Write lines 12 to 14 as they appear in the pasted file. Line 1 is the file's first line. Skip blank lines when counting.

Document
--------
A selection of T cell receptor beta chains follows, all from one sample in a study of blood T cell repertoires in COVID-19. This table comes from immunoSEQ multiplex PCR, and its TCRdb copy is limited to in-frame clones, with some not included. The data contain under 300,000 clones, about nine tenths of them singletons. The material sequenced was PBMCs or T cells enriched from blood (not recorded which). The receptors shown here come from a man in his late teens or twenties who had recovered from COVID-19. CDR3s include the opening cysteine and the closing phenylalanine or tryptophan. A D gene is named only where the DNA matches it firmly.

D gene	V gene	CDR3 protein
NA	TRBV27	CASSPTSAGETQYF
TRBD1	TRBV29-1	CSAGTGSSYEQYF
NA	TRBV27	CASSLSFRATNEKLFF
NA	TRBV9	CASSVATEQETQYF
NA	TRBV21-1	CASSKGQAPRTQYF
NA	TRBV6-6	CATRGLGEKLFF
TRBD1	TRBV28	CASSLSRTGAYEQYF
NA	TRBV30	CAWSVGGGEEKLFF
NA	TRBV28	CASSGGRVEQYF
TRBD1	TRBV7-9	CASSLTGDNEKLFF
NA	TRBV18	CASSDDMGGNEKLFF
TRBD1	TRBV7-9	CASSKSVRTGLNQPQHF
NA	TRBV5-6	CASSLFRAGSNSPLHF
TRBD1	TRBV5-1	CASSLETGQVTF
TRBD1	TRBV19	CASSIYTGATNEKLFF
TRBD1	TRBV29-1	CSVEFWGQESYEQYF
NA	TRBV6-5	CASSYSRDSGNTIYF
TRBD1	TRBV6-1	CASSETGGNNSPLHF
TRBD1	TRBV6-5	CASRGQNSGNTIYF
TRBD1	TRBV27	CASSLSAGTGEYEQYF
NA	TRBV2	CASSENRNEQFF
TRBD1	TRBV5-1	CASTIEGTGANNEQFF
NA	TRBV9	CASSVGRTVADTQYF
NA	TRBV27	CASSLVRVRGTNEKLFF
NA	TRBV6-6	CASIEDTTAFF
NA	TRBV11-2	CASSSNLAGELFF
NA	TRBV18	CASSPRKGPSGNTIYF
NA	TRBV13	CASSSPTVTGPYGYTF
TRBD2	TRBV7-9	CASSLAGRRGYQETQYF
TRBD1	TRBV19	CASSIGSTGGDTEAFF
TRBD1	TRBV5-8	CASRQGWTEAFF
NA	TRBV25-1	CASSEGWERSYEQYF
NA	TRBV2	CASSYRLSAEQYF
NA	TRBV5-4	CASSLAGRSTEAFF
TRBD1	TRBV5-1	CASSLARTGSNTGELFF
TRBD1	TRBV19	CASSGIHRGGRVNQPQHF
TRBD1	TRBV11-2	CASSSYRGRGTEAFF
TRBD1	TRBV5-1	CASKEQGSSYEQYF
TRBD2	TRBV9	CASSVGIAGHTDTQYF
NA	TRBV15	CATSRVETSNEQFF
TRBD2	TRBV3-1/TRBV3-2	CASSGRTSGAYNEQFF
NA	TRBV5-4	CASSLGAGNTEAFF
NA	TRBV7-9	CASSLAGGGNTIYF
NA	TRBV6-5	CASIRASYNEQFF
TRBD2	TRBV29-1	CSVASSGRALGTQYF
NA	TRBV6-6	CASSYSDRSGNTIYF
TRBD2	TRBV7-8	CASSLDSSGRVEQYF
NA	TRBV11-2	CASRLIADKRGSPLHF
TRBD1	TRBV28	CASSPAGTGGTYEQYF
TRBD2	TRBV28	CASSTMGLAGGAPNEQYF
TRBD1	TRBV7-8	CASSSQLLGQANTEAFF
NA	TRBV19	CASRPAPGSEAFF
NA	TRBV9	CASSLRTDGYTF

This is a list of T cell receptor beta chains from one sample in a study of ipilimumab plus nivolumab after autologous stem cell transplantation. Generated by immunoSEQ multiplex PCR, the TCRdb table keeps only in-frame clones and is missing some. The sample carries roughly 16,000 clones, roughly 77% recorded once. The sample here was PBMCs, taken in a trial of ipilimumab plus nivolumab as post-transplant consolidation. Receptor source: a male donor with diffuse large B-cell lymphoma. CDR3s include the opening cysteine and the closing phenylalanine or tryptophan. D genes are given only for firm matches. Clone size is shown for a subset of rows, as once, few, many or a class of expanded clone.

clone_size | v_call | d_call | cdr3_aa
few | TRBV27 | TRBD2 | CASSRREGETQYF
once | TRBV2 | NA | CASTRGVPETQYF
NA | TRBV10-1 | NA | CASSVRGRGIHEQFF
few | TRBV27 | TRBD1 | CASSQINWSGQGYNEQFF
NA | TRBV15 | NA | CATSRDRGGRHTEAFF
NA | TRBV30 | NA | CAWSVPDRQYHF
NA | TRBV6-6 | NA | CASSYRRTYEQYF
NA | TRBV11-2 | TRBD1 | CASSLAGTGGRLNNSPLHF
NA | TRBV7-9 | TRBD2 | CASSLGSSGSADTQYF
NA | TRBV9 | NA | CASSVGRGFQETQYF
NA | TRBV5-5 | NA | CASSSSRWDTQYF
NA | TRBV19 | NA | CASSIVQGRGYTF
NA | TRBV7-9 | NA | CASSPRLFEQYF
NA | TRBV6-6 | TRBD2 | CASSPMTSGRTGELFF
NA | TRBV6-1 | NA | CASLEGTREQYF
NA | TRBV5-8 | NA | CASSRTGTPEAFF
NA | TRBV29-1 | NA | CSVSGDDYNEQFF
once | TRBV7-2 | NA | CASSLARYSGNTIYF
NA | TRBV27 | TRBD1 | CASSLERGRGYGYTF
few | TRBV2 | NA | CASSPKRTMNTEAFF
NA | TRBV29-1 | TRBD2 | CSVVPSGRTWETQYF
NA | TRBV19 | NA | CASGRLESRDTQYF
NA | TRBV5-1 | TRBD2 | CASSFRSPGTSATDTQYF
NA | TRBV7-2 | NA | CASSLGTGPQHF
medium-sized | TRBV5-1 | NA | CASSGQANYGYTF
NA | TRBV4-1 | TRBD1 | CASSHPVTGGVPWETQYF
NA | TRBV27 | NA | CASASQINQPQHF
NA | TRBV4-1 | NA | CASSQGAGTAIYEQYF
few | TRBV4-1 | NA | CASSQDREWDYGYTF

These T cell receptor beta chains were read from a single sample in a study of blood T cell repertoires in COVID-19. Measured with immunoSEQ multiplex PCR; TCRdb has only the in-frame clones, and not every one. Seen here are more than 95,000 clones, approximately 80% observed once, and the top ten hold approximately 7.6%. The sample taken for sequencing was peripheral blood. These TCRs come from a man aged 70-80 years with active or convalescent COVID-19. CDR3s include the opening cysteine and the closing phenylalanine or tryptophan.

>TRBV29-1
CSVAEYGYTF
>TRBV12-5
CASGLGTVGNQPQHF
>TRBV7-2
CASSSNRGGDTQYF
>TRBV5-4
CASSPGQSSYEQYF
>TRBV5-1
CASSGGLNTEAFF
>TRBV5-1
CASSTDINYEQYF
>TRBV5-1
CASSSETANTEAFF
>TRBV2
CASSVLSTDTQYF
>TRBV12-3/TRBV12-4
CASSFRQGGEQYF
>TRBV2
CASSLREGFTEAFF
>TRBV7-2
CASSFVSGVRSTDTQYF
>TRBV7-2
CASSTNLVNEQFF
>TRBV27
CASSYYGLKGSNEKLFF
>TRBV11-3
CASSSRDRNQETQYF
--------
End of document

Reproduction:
TRBD1	TRBV7-9	CASSLTGDNEKLFF
NA	TRBV18	CASSDDMGGNEKLFF
TRBD1	TRBV7-9	CASSKSVRTGLNQPQHF